Email: Kander20[at] Central [dot] uh [dot] edu
Office: 478 Philip G. Hoffman Hall
Ph.D., Sociology, University of Arizona
M.S., Sociology, Oklahoma State University
B.A., Sociology, The University of Texas at Austin
Kathryn Freeman Anderson is an Assistant Professor in the Department of Sociology at the University of Houston. She received a Ph.D. from the University of Arizona in 2016.
Professor Anderson specializes in the sociology of health and illness, urban sociology, race/ethnicity, and organizations. Her work is generally focused on understanding the social sources of health disparities in the United States. In particular, she examines the role of race/ethnicity and urban neighborhood dynamics to analyze how these factors may affect individual health. She chiefly employs quantitative statistical methods and Geographic Information Systems (GIS) in her work.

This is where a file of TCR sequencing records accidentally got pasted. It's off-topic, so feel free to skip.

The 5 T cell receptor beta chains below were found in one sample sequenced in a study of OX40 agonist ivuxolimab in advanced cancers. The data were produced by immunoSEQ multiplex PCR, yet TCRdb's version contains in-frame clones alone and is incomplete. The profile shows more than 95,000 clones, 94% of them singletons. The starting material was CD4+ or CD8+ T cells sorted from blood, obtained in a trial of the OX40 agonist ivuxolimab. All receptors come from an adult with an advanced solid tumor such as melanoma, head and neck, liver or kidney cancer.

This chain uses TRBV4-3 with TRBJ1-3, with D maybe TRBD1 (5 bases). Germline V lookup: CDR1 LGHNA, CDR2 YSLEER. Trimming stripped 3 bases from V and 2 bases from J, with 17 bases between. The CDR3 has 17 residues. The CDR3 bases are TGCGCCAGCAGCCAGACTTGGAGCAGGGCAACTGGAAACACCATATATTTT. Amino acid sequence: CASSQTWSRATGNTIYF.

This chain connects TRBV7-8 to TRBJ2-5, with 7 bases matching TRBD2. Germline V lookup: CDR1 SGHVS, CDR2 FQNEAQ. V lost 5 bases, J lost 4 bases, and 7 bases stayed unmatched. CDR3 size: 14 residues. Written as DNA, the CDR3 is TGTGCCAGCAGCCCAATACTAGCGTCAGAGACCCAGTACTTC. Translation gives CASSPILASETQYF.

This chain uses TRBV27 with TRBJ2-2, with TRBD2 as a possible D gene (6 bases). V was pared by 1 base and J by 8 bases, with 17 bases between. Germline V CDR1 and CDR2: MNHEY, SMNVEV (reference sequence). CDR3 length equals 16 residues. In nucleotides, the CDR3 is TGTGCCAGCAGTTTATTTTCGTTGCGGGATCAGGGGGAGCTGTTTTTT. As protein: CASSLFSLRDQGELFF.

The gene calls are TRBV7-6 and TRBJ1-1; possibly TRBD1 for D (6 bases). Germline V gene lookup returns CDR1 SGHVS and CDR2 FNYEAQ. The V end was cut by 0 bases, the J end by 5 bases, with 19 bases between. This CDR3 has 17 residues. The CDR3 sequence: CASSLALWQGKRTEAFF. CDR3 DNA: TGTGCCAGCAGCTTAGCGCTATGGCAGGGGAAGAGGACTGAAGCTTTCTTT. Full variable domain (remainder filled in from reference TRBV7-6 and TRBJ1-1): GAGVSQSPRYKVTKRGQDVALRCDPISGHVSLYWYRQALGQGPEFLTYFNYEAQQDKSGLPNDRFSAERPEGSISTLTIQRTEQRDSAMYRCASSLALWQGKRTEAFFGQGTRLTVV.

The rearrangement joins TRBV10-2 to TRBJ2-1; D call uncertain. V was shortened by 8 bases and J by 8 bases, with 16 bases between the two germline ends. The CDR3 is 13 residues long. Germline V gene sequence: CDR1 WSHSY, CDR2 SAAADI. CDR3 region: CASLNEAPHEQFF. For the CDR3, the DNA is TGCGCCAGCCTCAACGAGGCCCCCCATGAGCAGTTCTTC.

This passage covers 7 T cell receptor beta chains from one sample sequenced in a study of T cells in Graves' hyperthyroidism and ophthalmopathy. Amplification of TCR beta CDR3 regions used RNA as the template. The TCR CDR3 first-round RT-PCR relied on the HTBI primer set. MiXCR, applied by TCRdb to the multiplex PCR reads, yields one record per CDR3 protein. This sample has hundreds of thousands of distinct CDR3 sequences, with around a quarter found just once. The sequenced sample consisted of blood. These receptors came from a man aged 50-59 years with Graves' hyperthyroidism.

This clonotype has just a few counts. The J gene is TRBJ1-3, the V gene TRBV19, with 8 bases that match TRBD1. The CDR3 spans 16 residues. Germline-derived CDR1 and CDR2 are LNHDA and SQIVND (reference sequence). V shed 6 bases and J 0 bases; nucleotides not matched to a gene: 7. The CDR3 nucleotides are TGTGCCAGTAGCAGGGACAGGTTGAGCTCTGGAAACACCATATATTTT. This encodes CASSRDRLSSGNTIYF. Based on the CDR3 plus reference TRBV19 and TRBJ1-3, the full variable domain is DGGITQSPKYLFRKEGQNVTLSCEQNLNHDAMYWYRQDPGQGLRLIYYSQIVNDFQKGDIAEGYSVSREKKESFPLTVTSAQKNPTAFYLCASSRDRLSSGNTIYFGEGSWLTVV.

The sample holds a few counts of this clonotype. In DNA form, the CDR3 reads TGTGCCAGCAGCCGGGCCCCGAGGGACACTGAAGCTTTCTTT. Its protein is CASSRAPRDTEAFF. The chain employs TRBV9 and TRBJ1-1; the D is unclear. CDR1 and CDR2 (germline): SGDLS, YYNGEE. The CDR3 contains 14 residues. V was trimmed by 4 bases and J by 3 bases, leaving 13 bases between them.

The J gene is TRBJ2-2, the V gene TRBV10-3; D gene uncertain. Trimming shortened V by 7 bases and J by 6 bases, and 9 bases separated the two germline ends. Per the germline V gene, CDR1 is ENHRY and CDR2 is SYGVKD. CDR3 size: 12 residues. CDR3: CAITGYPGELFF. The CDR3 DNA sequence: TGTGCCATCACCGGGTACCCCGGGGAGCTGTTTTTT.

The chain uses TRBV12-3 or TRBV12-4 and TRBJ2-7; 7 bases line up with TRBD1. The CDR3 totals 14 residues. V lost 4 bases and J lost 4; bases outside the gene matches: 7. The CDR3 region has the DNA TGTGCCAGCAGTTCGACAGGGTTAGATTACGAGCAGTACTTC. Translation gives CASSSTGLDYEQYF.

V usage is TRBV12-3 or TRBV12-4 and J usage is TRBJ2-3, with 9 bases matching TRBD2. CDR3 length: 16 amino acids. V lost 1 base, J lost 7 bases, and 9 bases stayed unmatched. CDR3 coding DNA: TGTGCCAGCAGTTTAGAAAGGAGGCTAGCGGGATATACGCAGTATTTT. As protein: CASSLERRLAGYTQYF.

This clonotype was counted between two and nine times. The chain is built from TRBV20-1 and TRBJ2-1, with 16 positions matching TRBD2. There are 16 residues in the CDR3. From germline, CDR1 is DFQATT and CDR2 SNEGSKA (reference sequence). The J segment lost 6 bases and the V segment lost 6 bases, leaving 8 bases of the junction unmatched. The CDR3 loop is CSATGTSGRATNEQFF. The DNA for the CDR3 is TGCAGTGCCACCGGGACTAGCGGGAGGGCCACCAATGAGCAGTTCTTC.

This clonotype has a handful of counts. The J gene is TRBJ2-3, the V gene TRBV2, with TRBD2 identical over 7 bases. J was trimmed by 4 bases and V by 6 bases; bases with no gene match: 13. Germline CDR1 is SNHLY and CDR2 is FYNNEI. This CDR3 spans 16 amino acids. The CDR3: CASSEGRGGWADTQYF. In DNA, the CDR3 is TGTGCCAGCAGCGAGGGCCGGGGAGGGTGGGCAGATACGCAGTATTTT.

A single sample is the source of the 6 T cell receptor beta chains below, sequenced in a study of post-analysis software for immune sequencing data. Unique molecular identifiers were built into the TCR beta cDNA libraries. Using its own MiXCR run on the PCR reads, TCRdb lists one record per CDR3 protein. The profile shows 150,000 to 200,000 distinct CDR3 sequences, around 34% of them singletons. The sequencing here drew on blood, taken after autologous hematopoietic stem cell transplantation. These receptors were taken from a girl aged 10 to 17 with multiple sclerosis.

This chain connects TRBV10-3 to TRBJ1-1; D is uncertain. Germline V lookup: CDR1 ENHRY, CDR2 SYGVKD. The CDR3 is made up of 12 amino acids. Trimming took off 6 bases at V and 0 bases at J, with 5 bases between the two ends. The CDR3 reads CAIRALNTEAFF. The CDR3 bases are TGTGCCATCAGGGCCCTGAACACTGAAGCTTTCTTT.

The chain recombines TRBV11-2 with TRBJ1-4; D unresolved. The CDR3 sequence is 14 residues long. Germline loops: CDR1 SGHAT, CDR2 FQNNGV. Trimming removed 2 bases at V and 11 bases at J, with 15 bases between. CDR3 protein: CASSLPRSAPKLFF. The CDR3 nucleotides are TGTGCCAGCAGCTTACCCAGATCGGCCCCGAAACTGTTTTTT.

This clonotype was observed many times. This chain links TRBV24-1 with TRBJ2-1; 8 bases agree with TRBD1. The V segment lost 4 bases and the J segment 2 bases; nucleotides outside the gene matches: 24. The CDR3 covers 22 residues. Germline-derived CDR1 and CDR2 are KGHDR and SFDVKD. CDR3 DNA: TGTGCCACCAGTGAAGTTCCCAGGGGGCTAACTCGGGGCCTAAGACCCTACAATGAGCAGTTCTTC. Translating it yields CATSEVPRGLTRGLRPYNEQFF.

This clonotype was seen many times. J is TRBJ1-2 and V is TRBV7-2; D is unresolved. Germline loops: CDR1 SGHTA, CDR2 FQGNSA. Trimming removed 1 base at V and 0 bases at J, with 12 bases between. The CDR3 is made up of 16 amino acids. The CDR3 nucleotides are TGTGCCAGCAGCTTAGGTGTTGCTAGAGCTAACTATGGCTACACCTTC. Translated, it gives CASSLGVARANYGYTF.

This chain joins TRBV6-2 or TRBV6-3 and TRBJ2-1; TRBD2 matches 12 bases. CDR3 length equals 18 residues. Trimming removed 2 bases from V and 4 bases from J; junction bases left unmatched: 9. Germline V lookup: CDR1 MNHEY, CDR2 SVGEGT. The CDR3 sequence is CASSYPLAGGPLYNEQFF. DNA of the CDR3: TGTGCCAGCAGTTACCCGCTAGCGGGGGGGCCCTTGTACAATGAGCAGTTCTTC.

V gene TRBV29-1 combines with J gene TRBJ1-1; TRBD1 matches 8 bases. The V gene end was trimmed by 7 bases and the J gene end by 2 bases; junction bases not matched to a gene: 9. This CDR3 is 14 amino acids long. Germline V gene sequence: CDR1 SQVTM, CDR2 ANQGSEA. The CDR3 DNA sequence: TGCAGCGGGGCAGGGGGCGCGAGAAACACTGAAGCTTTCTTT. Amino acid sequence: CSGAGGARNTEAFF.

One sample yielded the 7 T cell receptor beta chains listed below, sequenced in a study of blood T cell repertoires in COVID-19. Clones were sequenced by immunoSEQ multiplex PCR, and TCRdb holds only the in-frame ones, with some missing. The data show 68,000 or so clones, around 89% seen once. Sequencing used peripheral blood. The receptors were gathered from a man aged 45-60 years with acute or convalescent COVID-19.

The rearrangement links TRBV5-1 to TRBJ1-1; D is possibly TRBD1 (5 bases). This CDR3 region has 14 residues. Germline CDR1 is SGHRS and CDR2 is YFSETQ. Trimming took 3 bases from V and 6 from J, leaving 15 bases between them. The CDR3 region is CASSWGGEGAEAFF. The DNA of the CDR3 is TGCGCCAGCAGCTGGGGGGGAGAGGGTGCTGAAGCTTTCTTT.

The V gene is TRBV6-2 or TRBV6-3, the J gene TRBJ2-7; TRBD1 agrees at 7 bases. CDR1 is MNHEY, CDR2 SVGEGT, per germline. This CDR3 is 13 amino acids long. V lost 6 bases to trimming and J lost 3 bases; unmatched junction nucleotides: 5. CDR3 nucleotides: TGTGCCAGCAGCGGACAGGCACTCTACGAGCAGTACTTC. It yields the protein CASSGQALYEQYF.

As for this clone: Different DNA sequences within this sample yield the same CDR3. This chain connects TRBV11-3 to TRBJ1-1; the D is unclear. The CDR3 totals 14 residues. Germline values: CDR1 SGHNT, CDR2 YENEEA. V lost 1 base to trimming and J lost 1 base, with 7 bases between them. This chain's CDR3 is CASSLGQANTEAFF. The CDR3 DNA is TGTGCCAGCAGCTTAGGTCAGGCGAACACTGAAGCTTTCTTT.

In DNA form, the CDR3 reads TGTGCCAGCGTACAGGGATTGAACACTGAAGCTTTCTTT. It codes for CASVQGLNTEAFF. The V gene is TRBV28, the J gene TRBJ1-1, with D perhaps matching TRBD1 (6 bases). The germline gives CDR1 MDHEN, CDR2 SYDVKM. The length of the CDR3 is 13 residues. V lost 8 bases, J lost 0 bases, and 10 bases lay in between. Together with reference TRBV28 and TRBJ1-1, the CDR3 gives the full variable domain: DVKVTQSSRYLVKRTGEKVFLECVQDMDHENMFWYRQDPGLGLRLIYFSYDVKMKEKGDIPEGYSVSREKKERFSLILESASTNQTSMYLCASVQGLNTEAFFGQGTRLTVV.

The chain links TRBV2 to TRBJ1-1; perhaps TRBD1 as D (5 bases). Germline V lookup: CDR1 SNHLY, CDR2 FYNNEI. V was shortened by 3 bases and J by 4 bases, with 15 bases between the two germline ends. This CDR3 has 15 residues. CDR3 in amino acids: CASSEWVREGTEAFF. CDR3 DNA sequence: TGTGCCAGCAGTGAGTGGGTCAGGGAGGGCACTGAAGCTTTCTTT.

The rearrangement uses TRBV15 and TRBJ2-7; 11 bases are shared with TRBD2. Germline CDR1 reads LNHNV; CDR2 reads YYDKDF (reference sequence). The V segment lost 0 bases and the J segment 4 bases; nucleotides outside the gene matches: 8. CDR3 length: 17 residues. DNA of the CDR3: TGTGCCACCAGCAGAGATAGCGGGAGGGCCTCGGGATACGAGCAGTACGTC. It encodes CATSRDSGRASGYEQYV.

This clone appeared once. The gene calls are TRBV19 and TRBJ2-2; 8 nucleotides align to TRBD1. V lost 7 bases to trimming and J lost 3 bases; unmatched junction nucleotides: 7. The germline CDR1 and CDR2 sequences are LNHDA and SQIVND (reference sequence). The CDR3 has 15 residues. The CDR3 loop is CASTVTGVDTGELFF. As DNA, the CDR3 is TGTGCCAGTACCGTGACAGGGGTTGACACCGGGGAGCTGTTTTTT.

- Sociology of Health and Illness
- Urban Sociology
- Social Stratification
- Geographic Information Science (GIS)
Anderson, Kathryn Freeman, and Jessie K. Finch. 2014. “Racially Charged Legislation and Latino Health Disparities: The Case of Arizona’s S.B. 1070.”Sociological Spectrum 34(6):526-548.
Anderson, Kathryn Freeman, and Andrew S. Fullerton. 2014. “Residential Segregation, Health, and Health Care: Answering the Latino Question.” Race and Social Problems 6(3):262-279.
Anderson, Kathryn Freeman. 2013. “Diagnosing Discrimination: Stress from Perceived Racism and the Mental and Physical Health Effects.” Sociological Inquiry 83(1):55-81.
Fullerton, Andrew S., and Kathryn Freeman Anderson. 2013. “The Role of Job Insecurity in Explanations of Racial Health Inequality.” Sociological Forum 28(2):308-325.
Anderson, Kathryn Freeman, and Andrew S. Fullerton. 2012. “Racial Residential Segregation and Access to Health Care Coverage: A Multilevel Analysis.” Research in the Sociology of Health Care 30:133-158.